‘Sounds from Uruguay’ to invade SXSW Festival, again!

Size doesn’t matter, and Uruguay, one of the tiniest countries of South America, is the living proof. For the third consecutive year, “Sounds from Uruguay” is…

Fernando Santullo talks to VOXXI about his upcoming visit to SXSW Festival. (Photo: Twitter/@FerSantullo)

Size doesn’t matter, and Uruguay, one of the tiniest countries of South America, is the living proof.

For the third consecutive year, “Sounds from Uruguay” is back to South by Southwest Festival, taking place in Austin, Texas, March 13-22.

For the 2015 edition of the Festival, Uruguay is sending five artists: Boomerang, Santullo, AFC, Once Tiros and Fede Graña & Los Prolijos.

SEE ALSO: ‘Sounds from Spain’ will take by storm SXSW Festival

The process to select projects is very strict at SXSW. Organizers want to be sure there is a fair representation of countries and musical styles, making the event one of the most popular in the country.

Titanfall video game release party

A crowd enjoys the live music at SXSW Festival 2014.  (Photo by Hal Horowitz/Invision for Microsoft/AP Images)

Because of this, concert-goers can select what artist to see and listen to or just let the unknown surprise them. Either way, quality is always assured.

“At SXSW I’ll present my music, and what it’s about,” said Fernando Santullo during a phone conversation with VOXXI. “I am very excited, this is a great opportunity.”

Santullo just released his new CD, “El Mar sin Miedo” (The Fearless Sea), in which there is “no electronic sound, its a very ‘organic’ music.”

Born in 1968, he moved to Mexico and later spent some time in New York. Back in Uruguay, in 1995 created his rock band Peyote Asesino. Later he created another one, Kato. He studied sociology and works mainly as a free lance journalist.

Santullo moved then to Barcelona, Spain, where he is currently living. But he constantly traveled back to Uruguay and in 2003 he released another album.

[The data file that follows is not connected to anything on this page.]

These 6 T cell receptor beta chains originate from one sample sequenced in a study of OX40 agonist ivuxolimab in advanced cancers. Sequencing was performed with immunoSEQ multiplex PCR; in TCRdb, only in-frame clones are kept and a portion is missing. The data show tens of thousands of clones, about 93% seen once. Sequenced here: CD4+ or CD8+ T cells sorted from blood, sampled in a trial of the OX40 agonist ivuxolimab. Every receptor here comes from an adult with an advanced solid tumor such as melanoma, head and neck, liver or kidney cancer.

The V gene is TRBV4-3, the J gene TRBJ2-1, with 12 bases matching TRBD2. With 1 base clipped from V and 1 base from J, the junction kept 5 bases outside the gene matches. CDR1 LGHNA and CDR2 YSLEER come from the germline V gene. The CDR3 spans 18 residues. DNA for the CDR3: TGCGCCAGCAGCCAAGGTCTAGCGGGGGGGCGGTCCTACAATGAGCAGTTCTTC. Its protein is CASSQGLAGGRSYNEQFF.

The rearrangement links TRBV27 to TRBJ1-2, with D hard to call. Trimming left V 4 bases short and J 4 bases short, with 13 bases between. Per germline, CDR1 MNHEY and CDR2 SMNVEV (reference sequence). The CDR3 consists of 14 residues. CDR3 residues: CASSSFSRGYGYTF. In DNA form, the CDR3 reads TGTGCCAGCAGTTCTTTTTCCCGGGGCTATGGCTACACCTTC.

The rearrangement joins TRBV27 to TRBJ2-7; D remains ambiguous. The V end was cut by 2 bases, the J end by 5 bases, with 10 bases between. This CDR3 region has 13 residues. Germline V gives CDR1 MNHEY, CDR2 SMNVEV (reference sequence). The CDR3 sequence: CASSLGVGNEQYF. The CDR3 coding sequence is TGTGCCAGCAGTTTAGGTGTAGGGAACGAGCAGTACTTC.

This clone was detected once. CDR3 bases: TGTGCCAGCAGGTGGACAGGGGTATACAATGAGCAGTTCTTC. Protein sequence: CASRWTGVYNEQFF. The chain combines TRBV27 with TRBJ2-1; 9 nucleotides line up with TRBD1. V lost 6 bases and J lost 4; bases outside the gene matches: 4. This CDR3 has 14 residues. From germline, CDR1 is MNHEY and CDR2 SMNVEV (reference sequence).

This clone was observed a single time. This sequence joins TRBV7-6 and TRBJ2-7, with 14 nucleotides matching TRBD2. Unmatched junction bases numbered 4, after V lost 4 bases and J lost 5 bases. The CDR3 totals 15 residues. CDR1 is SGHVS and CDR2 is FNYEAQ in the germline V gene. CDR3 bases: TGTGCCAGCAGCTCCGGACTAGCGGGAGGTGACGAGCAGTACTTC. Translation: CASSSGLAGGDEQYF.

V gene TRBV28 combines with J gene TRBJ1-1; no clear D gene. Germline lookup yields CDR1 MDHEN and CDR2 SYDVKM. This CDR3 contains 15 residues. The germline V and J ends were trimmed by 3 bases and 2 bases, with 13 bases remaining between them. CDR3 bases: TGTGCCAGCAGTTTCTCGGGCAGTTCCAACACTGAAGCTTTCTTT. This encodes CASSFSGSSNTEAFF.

In 2005 he composed two songs for the electronic tango band Bajofondo.

“This opened the doors for an album as a soloist…,” said a very animated Santullo. “Bajofondo Presenta a Santullo” was the title and it expressed a “new” Santullo, influenced by more melodic tones from tango and South American folk, with a hip hop touch.

The CD received several nominations and awards and made Santullo a popular artist in Argentina and Uruguay, even opening for touring bands such as The Black Keys and Faith No More.

How does Santullo define his music? “I like Gustavo Santaolalla’s definition of our musical style: Contemporary music from the Rio de La Plata —the river that separates Argentina and Uruguay. Its wide but its a correct definition.”

Currently, Santullo wants to keep it simple, staying away from very elaborated studio music and performing with his band.

In the last years, the voice of Uruguayan artists is heard far beyond the country’s borders.

Fans at SXSW festival.

A fan jumps into the crowd at Green Day during the 2013 SXSW Music, Film + Interactive Festival at ACL Live on March 15, 2013 in Austin, Texas. (Photo by Michael Buckner/Getty Images for SXSW)

The diversity of styles, genres and artists’ backgrounds doesn’t allow us to call this a movement; however, Uruguay’s musical explosion has some common roots, like tango, milonga and candombe mixed with rock and pop.

“It took us about three years to come on the stage,” said Fede Grana to VOXXI, drummer and the band leader of Fede Grana y Los Prolijos, other of the bands coming from the South to SXSW. “Our style? Any style that comes out when we rehearse! May be cumbia, hip hop even foxtrot!”

Fede Grana y Los Prolijos sounds like the band you always listen on the radio. There’s a familiar tone in its music and the choir in most of its songs. They are danceable, fun and friendly to sing along.

“We are still growing… But its difficult here, Uruguay is a small country,” said Colo, another member of the band to VOXXI. “However more and more people are going to concerts and dances!”

SEE ALSO: SXSW 2015 Festival will be a big Latino show off

Regarding the lyrics, Fede states that the band doesn’t stick to certain topics. “We just want people to listen our songs… I think that when a song is created it is there to be listened, there is reason for that song to exist…”

“There is no easy explanation for Uruguay’s musical explosion. Or may be one, “We enjoy playing live, in front of the people,” he added. “And we pass this feeling to the people!”

Besides Santullo and Fede Grana y Los Prolijos, three other bands will represent Uruguay at SXSW, performing on March 18th at Speakeasy.